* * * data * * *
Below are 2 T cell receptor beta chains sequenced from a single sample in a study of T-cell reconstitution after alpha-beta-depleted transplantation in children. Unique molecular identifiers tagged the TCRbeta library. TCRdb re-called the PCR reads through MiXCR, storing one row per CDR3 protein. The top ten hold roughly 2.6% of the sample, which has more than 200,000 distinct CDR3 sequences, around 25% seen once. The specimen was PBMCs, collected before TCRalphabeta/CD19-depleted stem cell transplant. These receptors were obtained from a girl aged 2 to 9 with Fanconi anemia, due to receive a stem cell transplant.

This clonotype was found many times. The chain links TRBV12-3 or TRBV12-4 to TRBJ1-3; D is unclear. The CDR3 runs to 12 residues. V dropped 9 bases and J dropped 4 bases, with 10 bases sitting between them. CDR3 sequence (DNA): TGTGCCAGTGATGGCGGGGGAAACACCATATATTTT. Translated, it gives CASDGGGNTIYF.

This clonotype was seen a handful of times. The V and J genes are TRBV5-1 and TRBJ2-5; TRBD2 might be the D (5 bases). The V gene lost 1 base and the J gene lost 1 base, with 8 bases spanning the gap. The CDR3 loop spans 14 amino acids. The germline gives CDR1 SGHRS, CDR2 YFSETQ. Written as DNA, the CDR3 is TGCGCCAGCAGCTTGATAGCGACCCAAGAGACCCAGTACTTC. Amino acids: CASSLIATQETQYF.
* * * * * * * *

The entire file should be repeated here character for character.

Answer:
Below are 2 T cell receptor beta chains sequenced from a single sample in a study of T-cell reconstitution after alpha-beta-depleted transplantation in children. Unique molecular identifiers tagged the TCRbeta library. TCRdb re-called the PCR reads through MiXCR, storing one row per CDR3 protein. The top ten hold roughly 2.6% of the sample, which has more than 200,000 distinct CDR3 sequences, around 25% seen once. The specimen was PBMCs, collected before TCRalphabeta/CD19-depleted stem cell transplant. These receptors were obtained from a girl aged 2 to 9 with Fanconi anemia, due to receive a stem cell transplant.

This clonotype was found many times. The chain links TRBV12-3 or TRBV12-4 to TRBJ1-3; D is unclear. The CDR3 runs to 12 residues. V dropped 9 bases and J dropped 4 bases, with 10 bases sitting between them. CDR3 sequence (DNA): TGTGCCAGTGATGGCGGGGGAAACACCATATATTTT. Translated, it gives CASDGGGNTIYF.

This clonotype was seen a handful of times. The V and J genes are TRBV5-1 and TRBJ2-5; TRBD2 might be the D (5 bases). The V gene lost 1 base and the J gene lost 1 base, with 8 bases spanning the gap. The CDR3 loop spans 14 amino acids. The germline gives CDR1 SGHRS, CDR2 YFSETQ. Written as DNA, the CDR3 is TGCGCCAGCAGCTTGATAGCGACCCAAGAGACCCAGTACTTC. Amino acids: CASSLIATQETQYF.